State Senator Dwight Bullard had sent letters to three members of the governor’s cabinet In August, requesting that Marissa be granted a pardon and released from prison. Supporters had hoped she would have a chance to go before the board when they met September 25.

Unfortunately, Marissa is not on any schedule or agenda for the Florida Clemency Board this month, and it is yet to be seen if or when she could be scheduled to appear. Under Florida law, a person must serve at least half of their sentences before they can get clemency.

She made two legal misstepps after the incident: first, declining a plea deal that would have given her a three year sentence, and disobeying court orders to not have any contact with Gray; four months after getting out on bond for the shooting incident, she went to Gray's house to get him to sign some papers about insurance for their baby, and they got into another fight. She was arrested again, on domestic batteryHer story starts in September 2009, when Marissa, a software engineer and divorced mother of then-8 year-old twins, was dating an admitted woman abuser named Rico Gray. She was attacked and beaten by him so badly she was hospitalized. Though she got an injunction for protection against domestic violence, the couple got back together, and were married six months later.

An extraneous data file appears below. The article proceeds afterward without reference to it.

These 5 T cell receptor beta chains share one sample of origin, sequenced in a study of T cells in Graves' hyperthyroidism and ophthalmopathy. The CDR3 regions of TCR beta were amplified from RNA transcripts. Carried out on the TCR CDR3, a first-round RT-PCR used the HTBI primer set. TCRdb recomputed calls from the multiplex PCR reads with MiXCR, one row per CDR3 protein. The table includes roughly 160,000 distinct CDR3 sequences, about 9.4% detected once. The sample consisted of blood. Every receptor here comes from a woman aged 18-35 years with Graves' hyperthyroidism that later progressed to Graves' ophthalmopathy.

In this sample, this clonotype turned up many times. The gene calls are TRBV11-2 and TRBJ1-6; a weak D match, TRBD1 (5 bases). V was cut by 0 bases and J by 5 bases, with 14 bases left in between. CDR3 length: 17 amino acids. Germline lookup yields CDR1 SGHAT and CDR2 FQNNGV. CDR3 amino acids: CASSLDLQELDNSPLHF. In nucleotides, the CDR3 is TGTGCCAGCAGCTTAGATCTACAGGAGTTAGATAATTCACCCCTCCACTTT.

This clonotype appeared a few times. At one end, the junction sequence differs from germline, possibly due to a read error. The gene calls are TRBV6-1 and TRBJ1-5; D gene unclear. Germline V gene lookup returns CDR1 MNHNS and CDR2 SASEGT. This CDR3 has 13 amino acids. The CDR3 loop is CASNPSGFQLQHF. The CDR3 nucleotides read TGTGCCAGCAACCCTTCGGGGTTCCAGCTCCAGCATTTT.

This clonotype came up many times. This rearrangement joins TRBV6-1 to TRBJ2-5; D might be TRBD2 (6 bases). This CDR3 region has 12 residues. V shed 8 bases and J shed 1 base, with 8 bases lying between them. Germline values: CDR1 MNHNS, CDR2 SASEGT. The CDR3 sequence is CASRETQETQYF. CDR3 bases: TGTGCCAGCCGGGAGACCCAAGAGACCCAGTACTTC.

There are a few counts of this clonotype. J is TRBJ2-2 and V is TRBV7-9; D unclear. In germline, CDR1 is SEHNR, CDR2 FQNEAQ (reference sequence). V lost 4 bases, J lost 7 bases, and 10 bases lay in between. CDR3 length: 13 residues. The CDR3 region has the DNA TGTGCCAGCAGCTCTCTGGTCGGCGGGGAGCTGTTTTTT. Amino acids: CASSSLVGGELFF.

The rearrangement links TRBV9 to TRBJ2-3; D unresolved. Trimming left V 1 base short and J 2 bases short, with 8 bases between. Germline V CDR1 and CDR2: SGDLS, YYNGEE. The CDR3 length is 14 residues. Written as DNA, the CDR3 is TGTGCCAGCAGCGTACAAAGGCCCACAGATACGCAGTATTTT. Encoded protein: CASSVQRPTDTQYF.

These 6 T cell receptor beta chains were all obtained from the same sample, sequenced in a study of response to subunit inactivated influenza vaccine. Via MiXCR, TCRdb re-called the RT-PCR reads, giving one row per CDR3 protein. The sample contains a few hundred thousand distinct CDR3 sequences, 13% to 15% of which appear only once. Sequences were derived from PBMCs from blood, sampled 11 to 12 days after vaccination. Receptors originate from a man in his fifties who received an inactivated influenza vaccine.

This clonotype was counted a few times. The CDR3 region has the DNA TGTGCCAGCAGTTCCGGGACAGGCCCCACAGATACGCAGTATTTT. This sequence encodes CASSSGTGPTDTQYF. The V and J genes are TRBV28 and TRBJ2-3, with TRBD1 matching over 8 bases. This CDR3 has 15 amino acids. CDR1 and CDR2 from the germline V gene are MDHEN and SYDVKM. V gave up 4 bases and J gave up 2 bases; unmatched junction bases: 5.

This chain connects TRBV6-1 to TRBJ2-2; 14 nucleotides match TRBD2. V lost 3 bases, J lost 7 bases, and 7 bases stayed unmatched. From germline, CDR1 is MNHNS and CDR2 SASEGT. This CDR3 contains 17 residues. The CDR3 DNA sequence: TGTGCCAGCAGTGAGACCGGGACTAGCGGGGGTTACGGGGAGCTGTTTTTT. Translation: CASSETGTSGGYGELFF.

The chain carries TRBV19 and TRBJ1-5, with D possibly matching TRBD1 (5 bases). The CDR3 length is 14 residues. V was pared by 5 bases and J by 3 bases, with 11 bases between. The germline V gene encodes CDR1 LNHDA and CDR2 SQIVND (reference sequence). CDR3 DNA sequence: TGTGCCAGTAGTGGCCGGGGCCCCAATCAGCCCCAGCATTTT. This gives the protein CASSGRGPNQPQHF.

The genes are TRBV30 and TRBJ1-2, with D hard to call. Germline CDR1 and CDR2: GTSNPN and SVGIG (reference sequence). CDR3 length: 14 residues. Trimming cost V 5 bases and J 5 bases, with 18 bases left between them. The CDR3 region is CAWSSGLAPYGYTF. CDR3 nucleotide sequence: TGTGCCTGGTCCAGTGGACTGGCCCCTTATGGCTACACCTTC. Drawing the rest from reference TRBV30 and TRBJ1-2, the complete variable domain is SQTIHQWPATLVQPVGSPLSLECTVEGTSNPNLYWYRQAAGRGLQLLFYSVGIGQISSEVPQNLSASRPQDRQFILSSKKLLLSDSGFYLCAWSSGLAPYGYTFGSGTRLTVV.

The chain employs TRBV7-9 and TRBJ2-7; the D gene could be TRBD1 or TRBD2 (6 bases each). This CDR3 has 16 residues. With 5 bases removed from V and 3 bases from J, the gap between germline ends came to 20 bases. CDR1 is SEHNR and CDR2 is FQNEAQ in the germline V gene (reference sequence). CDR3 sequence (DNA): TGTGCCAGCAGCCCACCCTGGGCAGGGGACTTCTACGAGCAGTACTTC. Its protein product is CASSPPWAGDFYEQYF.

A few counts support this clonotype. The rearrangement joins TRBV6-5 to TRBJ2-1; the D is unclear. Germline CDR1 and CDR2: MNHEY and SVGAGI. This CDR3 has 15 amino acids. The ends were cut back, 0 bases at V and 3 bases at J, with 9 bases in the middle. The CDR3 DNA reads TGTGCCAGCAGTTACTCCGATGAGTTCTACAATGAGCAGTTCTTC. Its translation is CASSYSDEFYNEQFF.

Marissa went to live with her mother during the last few weeks of a pregnancy. On July 22, 2010, she gave birth to a premature baby girl. On the evening of July 31, nine days later, she left the newborn at the hospital, went to the couple’s home in Jacksonville, and stayed overnight.

Marissa Alexander & baby
Marissa Alexander & baby